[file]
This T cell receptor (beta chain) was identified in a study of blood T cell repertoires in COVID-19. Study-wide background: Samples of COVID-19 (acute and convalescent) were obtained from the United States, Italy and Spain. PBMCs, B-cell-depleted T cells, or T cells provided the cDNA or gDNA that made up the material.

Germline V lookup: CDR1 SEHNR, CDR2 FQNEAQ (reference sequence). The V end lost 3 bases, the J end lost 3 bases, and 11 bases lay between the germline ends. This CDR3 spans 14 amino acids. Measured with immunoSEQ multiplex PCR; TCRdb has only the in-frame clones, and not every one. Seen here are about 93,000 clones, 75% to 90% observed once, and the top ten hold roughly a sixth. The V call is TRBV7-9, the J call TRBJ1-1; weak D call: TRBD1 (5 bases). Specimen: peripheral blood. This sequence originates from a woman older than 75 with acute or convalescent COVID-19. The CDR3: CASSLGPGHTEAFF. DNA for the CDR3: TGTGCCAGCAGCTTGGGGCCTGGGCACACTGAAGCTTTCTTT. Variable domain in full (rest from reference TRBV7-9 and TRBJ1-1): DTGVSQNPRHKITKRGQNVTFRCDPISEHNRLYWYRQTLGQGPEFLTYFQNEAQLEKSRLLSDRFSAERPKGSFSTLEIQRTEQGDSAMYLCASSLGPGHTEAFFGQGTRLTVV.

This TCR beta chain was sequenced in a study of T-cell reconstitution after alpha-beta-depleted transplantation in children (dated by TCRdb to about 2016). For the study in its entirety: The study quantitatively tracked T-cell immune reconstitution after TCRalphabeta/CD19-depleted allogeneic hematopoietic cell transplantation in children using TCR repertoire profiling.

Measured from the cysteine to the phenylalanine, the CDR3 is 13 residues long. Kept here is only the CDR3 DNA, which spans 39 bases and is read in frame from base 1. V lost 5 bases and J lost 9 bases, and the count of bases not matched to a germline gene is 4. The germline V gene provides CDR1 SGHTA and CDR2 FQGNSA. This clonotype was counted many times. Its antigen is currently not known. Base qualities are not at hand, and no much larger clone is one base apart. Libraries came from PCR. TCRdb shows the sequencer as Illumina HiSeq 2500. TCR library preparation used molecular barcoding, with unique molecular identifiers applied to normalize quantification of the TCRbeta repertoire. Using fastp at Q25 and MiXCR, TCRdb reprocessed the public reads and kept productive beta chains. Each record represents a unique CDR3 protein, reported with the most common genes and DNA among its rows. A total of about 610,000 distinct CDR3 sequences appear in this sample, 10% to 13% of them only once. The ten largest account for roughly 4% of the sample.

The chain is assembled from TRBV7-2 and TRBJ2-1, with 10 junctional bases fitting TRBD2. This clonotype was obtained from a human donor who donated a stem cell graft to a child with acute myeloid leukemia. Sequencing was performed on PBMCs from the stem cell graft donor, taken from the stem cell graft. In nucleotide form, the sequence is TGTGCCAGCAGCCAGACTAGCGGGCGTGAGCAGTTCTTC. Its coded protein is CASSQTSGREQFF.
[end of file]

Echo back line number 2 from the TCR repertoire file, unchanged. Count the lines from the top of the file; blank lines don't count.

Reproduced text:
Germline V lookup: CDR1 SEHNR, CDR2 FQNEAQ (reference sequence). The V end lost 3 bases, the J end lost 3 bases, and 11 bases lay between the germline ends. This CDR3 spans 14 amino acids. Measured with immunoSEQ multiplex PCR; TCRdb has only the in-frame clones, and not every one. Seen here are about 93,000 clones, 75% to 90% observed once, and the top ten hold roughly a sixth. The V call is TRBV7-9, the J call TRBJ1-1; weak D call: TRBD1 (5 bases). Specimen: peripheral blood. This sequence originates from a woman older than 75 with acute or convalescent COVID-19. The CDR3: CASSLGPGHTEAFF. DNA for the CDR3: TGTGCCAGCAGCTTGGGGCCTGGGCACACTGAAGCTTTCTTT. Variable domain in full (rest from reference TRBV7-9 and TRBJ1-1): DTGVSQNPRHKITKRGQNVTFRCDPISEHNRLYWYRQTLGQGPEFLTYFQNEAQLEKSRLLSDRFSAERPKGSFSTLEIQRTEQGDSAMYLCASSLGPGHTEAFFGQGTRLTVV.